This stuffed delicata squash makes for the perfect transitional side. And by transitional I mean it can be a side for the meat-eaters but easily transition into a main dish for the vegan and vegetarian folks. (I also call these substantial sides or meal-worthy sides because apparently it is in my nature to be wildly inconsistent. Either way: Super-handy for multi-vore households.)
After all, they say Thanksgiving is all about the sides. And as someone who doesn’t partake in turkey, it’s safe to say that I agree. This stuffed delicata squash side dish is one that I’m pretty excited about, too; with wild rice, lentils, and cranberries, it hits all the right marks.
This stuffed delicata squash recipe uses one of my favorite winter squashes to cook with, delicata squash. I’ve had these things in bowls, baskets, rolling around on my kitchen counter, and roasting in my oven all season long. Love the things, just love ’em.
This stuffed delicata squash might be my application so far.
What is Delicata Squash?
Delicata squash is a delicious winter squash that has really exploded in popularity over the past decade or so.
Pale to bright yellow in hue with green or orange vertical stripes, delicata squash’s small, oblong shape is similar to that of a chubby zucchini. Delicata, though, is a winter squash (zucchini is a summer squash).
Inside, delicata squash is a pale orange. The squash is creamy, light, and, well, delicate in taste – if Sweet Potato Lite was such a thing, delicata would taste a lot like that.
One of the best things about delicata squash is that the skin is great for eating – it’s thin and a bit chewy when cooked. Being able to leave the skin on makes for a prettier presentation – and whole a lot less preparation. Win!
How to Make Wild Rice & Lentil Stuffed Delicata Squash
Half and de-seed your delicata squash, brush with olive oil, and place the oven to roast. While that’s happening? Whip up a your hearty wild rice pilaf, amped up with French green lentils, flavored with curry powder and cumin, and dotted with dried cranberries and pecans. Yess.
Once your pilaf is done and your squash is roasted, just fill in your little squash boats, sprinkle with parsley, and away you go.
Can’t you just see this on your Thanksgiving table?
Oh and did I mention these bad boys are vegan AND gluten-free? Perfect for when you have guests with special diets – just cover ’em all in one swoop. Well, and if you have anyone with nut allergies coming to the table, you could totally leave those out too – this dish is still plenty delicious without.
Wild Rice & Lentil Stuffed Delicata Squash with Cranberries & Pecans
For the pilaf (filling):
- 2 tablespoons olive oil
- 1 medium yellow onion (diced)
- 3/4 cup wild rice blend (rinsed well)
- 2 medium cloves garlic (minced)
- 1-2 teaspoons curry powder (to taste*)
- 1 teaspoon cumin powder
- 1/2 teaspoon salt
- Freshly ground black pepper
- 3-4 cups vegetable broth
- 1/3 cup French green lentils (rinsed)
- 1 tablespoon dark brown sugar (packed)
- 1/2 cup dried cranberries
- 1/3 cup chopped pecans
For the squash:
- 3 delicata squash (stems cut off, halved vertically, seeds removed)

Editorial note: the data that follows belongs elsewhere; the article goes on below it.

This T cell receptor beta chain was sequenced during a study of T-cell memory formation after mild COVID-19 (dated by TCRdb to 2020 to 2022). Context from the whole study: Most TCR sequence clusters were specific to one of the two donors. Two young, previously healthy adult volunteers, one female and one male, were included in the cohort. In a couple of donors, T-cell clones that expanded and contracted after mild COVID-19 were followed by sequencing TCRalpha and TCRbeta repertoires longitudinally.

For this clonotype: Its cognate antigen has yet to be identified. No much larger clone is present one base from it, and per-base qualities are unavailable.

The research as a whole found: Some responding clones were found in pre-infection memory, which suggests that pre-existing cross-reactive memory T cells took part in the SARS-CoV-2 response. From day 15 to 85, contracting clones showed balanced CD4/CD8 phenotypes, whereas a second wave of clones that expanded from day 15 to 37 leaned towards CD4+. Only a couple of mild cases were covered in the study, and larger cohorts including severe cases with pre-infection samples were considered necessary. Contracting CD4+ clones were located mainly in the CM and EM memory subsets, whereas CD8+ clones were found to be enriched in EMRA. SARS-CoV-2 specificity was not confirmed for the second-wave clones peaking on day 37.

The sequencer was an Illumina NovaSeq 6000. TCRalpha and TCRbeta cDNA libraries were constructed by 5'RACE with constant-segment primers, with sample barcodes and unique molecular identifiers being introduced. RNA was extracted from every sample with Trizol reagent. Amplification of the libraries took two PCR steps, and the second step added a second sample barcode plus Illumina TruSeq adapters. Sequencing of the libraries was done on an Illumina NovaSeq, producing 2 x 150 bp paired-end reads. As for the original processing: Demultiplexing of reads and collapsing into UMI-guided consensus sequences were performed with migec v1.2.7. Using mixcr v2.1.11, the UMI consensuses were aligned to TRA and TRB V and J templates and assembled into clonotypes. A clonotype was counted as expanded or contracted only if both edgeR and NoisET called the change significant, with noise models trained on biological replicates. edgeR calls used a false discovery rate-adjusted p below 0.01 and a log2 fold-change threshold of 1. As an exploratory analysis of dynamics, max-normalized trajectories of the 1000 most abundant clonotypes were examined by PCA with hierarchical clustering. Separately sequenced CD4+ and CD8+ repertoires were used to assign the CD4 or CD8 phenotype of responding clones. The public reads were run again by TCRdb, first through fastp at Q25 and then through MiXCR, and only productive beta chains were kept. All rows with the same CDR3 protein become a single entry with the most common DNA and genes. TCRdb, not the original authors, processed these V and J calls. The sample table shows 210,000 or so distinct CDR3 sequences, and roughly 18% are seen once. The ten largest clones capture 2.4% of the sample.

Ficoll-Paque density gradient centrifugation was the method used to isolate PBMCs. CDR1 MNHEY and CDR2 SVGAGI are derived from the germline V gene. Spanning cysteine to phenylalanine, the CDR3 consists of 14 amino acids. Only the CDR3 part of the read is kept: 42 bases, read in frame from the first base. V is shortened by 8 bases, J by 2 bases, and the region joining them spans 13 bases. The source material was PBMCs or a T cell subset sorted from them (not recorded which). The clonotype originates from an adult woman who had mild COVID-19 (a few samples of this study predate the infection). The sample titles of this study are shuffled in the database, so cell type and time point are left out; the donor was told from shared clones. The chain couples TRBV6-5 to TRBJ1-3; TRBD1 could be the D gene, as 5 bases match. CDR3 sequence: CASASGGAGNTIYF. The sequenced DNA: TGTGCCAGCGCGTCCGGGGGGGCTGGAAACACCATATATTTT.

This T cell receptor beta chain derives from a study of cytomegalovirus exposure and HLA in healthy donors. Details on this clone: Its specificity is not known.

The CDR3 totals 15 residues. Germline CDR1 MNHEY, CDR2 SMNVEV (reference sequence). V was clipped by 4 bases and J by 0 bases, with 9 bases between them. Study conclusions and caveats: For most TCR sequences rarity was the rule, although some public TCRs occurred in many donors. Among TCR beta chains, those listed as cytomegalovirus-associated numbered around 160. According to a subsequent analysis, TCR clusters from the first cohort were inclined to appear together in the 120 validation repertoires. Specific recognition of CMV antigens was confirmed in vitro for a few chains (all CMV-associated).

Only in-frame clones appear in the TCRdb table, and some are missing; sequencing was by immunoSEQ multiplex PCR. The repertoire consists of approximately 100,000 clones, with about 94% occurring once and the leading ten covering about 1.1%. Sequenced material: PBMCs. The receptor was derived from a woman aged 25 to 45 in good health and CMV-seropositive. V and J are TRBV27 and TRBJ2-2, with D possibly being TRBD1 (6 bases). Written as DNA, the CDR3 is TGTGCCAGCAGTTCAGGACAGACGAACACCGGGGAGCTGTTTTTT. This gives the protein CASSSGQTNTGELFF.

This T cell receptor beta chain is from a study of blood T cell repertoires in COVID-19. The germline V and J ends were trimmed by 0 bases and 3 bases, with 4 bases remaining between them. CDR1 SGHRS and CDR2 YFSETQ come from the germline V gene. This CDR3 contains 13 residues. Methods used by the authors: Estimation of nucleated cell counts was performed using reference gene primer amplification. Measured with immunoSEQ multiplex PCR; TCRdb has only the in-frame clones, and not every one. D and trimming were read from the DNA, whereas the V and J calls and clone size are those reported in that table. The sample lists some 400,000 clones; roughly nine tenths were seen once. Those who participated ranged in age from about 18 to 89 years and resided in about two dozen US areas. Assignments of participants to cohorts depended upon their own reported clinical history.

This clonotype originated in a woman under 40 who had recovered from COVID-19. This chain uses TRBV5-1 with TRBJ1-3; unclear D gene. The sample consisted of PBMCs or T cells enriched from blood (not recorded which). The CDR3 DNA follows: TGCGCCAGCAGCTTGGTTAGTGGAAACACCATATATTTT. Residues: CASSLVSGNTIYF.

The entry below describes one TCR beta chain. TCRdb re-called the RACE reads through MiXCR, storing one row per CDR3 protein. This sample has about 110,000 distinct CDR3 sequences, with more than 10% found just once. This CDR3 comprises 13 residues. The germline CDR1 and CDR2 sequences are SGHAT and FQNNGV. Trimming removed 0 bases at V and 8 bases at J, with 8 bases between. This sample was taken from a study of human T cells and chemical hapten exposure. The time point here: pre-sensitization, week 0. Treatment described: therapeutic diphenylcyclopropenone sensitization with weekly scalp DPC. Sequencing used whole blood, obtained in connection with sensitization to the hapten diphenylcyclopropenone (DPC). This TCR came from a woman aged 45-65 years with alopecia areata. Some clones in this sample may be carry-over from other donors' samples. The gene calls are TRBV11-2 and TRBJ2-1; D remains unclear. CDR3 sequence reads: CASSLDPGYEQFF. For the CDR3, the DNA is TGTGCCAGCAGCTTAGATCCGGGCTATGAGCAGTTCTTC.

- 1 tablespoon olive oil
- 1/2 teaspoon kosher salt
- 1/4 teaspoon freshly ground black pepper
For the garnish:
- A few leaves of fresh parsley (chopped, for garnish)
- Preheat oven to 400 degrees Fahrenheit.
- Make the pilaf. Set a large saute pan with lid (or a medium dutch oven) over low heat. Add the olive oil. When hot, add the onion. Cook, stirring occasionally, until translucent, about 8 minutes. Add the rice and cook, stirring frequently, until a few pieces of the rice start to get golden on the ends, about 3 minutes. Add the garlic, 1 teaspoon curry powder, cumin, salt, and pepper and cook, stirring frequently, for one more minute.
- Add 3 cups of the vegetable broth, the brown sugar, and the lentils. Increase heat to high and bring to a boil. Then reduce heat to a simmer, stir, and cover. Set the timer for 40 minutes, stirring occasionally. If the mixture begins to get too dry before being cooked all of the way, add additional broth. If the mixture seems too wet after cooking for awhile, vent the pan to help some of the liquid evaporate. I’ve found making the pilaf is not an exact science as each pan is different, so just monitor your pilaf as it cooks. Pilaf is done when it’s relatively dry and the lentils and rice are tender, about 40 minutes.
- Remove pilaf from heat and stir the dried cranberries and chopped pecans. Taste and add the remaining teaspoon of curry powder and more salt and pepper if you wish.
- Meanwhile, while the pilaf cooks, prepare the delicata squash. Cut the stems off the ends, half lengthwise, scrape the seeds out with a spoon, and brush the inside of each half with olive oil. Sprinkle with salt and pepper and place cut side down on a large baking sheet. Bake for about 20 minutes, until fork-tender and golden around the edges. Remove from oven.
- When ready to serve, flip over the delicata squash and spoon pilaf into the squash halves. I like to mound it just a bit but not too much or serving will become interesting (as in messy). You may have some pilaf left over. Transfer to serving plate and sprinkle chopped parsley over the top. Serve.